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Puddle Architecture photo by Madeleine DiGangi (

You know what the weather’s been like in NYC this week: clouds, rain, more clouds, more rain. Sucks, but photographer and writer Madeleine DiGangi finds inspiration in the wet weather. Her photos show the flip side of urban architecture — buildings reflected in the city’s puddles pooling on streets and sidewalks.

The Architectural Puddles tumblelog shows a series of frame-within-a-frame photos, puddles opening up a window to the sky. Skyscrapers tend to make the biggest impact in the photos, stretching straight up or straight into the ground, depending on your perspective. There are all kinds of buildings though: brownstones, apartment complexes, storefronts.

Puddle Architecture photo by Madeleine DiGangi (

It’s this new angle that makes the photos fun. DiGangi writes in an email that the project is “about finding new perspectives – of dreary weather and of this awesome city.” She explains the impetus for the photos,

Well, it rains a lot in NYC and i hate rain. But I’m also an irritatingly optimistic person, so I decided to find an upside to it all. I walk to and from work (from the East Village to Soho everyday), and so, i see a lot of puddles. But as you can see, there’s beauty in them – they reflect the majestic architecture of the city, quite literally.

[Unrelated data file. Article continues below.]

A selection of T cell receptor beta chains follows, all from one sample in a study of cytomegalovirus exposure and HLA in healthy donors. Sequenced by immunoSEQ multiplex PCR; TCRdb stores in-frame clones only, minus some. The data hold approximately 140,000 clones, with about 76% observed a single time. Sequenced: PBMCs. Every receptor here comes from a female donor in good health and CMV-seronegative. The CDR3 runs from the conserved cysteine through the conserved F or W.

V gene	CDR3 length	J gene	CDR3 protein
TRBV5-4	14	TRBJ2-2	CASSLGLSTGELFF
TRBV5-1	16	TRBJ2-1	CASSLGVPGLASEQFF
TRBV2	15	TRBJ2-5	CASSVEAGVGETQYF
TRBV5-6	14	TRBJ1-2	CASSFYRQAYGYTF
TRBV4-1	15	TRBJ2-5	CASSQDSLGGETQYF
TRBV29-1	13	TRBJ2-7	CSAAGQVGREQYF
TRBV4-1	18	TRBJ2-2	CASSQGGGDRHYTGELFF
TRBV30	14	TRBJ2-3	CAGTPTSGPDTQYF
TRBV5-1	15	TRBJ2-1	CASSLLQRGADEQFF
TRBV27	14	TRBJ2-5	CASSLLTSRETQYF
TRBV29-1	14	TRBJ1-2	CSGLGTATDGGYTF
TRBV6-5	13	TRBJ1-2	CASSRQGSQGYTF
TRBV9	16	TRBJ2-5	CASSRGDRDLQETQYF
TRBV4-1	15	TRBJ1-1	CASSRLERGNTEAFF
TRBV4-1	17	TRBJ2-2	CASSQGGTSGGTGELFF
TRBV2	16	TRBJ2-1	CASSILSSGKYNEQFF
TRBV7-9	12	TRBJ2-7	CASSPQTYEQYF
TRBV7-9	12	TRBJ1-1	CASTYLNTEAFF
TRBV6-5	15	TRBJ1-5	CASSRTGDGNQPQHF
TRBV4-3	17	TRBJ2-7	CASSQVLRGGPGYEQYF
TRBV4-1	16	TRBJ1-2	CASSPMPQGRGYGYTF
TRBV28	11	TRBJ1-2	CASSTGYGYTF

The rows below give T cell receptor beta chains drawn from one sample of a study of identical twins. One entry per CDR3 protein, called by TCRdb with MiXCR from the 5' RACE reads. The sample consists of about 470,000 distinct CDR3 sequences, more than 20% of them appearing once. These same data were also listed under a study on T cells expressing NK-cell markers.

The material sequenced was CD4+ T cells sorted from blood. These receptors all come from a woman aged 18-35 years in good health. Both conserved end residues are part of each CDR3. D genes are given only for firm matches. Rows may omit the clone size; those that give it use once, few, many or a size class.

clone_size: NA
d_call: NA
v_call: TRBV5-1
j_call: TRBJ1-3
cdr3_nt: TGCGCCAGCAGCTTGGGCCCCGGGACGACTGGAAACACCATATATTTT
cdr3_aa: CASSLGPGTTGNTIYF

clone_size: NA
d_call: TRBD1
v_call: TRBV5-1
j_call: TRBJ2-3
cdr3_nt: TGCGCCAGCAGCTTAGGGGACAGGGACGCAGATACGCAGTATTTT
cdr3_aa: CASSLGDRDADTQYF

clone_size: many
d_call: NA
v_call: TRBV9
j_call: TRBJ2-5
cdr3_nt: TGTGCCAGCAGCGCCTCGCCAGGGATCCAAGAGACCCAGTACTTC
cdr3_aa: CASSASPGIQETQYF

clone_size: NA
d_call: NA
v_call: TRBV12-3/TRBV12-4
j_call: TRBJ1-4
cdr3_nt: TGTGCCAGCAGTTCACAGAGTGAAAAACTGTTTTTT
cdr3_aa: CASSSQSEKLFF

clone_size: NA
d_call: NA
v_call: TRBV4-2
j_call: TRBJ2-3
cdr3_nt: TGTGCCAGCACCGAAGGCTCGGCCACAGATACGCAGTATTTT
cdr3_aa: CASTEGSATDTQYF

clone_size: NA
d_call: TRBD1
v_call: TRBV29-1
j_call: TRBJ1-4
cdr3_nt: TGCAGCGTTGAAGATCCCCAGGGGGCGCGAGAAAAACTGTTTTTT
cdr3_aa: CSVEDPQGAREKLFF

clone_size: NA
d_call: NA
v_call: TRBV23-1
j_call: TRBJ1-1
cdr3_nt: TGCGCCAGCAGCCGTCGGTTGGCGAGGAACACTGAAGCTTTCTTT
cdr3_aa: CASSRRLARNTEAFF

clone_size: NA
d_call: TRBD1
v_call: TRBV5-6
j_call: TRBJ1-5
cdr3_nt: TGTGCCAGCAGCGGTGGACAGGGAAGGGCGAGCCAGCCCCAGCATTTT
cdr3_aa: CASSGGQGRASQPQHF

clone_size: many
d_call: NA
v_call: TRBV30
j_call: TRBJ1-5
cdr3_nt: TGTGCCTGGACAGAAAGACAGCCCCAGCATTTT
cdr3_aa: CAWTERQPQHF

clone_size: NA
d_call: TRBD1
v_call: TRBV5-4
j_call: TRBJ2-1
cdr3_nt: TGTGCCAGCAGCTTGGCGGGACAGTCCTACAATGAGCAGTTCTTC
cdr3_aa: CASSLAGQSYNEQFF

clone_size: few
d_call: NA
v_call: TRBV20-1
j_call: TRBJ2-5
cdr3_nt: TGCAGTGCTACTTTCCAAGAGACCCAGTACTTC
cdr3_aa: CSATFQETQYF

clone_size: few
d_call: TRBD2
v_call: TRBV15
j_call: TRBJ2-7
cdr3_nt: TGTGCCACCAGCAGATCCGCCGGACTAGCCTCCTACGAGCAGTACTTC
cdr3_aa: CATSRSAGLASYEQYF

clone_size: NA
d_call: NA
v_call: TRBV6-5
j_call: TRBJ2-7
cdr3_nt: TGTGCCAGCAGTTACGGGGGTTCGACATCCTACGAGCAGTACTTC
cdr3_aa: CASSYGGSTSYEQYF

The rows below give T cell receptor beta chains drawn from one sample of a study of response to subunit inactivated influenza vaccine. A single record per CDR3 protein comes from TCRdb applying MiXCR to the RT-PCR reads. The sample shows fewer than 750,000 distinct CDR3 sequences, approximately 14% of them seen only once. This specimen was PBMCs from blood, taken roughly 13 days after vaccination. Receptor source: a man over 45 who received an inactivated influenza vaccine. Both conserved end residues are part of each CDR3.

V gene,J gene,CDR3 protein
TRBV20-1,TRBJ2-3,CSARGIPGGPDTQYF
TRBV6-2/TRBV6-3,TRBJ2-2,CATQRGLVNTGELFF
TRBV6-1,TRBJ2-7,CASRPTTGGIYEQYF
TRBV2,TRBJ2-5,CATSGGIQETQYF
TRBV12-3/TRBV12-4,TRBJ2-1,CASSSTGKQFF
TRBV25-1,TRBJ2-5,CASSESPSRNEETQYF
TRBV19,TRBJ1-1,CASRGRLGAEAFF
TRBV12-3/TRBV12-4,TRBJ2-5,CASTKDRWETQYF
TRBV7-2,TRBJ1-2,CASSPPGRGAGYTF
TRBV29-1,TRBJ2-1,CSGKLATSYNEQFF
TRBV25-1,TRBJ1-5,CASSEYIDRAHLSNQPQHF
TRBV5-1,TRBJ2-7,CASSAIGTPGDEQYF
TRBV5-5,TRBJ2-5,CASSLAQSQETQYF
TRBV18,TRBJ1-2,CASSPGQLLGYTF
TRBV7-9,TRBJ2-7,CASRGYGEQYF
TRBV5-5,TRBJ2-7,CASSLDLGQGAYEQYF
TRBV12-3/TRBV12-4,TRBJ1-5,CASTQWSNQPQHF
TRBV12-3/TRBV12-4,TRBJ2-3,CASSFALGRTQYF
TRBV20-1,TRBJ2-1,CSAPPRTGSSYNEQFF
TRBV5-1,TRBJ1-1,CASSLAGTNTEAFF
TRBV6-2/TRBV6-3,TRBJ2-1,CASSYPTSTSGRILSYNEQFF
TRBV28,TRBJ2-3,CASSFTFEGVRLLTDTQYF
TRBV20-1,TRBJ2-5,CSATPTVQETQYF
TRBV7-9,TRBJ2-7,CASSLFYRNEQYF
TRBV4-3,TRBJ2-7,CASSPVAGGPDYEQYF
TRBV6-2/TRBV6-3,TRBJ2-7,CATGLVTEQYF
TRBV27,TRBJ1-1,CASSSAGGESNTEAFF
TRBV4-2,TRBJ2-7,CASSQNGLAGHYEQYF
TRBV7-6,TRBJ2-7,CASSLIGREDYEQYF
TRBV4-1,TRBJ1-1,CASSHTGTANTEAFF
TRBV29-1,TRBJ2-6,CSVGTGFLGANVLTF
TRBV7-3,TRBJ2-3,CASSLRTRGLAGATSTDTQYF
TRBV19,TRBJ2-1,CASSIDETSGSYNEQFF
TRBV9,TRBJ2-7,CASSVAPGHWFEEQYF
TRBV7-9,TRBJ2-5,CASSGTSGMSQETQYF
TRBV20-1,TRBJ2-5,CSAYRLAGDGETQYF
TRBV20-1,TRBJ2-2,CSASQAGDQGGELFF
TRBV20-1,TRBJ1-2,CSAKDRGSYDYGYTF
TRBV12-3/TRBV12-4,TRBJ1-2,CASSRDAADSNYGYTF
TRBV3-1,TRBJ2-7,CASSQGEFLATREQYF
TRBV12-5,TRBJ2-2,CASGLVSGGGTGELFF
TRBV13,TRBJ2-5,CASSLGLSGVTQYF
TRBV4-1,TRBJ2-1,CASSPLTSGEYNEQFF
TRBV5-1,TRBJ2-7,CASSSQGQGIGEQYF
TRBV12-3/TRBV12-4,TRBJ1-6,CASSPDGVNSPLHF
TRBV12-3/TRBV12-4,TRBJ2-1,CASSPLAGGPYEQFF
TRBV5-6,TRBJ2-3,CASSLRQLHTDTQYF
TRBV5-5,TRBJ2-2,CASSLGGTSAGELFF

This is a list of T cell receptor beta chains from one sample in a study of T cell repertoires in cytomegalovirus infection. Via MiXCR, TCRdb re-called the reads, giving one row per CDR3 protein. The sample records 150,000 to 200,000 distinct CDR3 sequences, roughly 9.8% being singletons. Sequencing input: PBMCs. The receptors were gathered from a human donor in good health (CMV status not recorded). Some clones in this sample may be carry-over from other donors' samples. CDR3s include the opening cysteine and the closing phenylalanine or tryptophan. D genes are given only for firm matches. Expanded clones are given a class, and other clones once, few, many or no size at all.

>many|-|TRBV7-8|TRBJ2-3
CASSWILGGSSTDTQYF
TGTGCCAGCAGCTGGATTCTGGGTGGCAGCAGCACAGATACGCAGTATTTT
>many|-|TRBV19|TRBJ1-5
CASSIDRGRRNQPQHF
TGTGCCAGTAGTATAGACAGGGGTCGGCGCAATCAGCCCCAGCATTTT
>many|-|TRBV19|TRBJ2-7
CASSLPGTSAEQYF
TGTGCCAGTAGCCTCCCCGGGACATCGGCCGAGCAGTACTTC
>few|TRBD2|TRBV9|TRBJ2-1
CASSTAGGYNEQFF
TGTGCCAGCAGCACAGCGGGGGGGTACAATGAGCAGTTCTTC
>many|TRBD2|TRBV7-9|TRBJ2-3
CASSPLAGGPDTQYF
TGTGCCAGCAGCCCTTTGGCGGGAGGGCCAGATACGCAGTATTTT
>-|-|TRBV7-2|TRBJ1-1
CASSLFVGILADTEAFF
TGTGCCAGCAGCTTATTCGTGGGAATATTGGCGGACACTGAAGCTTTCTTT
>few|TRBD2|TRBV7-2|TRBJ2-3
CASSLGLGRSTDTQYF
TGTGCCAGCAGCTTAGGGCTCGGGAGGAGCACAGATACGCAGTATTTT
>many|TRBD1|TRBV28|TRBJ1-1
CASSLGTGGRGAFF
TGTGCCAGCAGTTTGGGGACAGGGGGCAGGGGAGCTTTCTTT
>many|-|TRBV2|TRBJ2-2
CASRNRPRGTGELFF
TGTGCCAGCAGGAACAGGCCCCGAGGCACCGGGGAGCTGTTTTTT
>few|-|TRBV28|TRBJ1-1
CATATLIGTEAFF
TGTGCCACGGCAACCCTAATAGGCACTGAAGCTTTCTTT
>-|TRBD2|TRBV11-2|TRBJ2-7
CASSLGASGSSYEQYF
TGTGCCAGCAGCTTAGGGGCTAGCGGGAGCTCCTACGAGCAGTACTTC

Little did we know that puddle photography is actually kind of a thing around the city. For a while, a certain puddle in DUMBO had its own PuddleBlog, with constant updates documenting the puddle’s changing size and personality. DiGangi’s puddles are a lot less megalomaniacal, not to mention prettier.

Puddle Architecture photo by Madeleine DiGangi (

Hat tip to Brainpicker.

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Kyle Chayka

Kyle Chayka was senior editor at Hyperallergic. He is a cultural critic based in Brooklyn and has contributed to publications including ARTINFO, ARTnews, Modern Painters, LA Weekly,...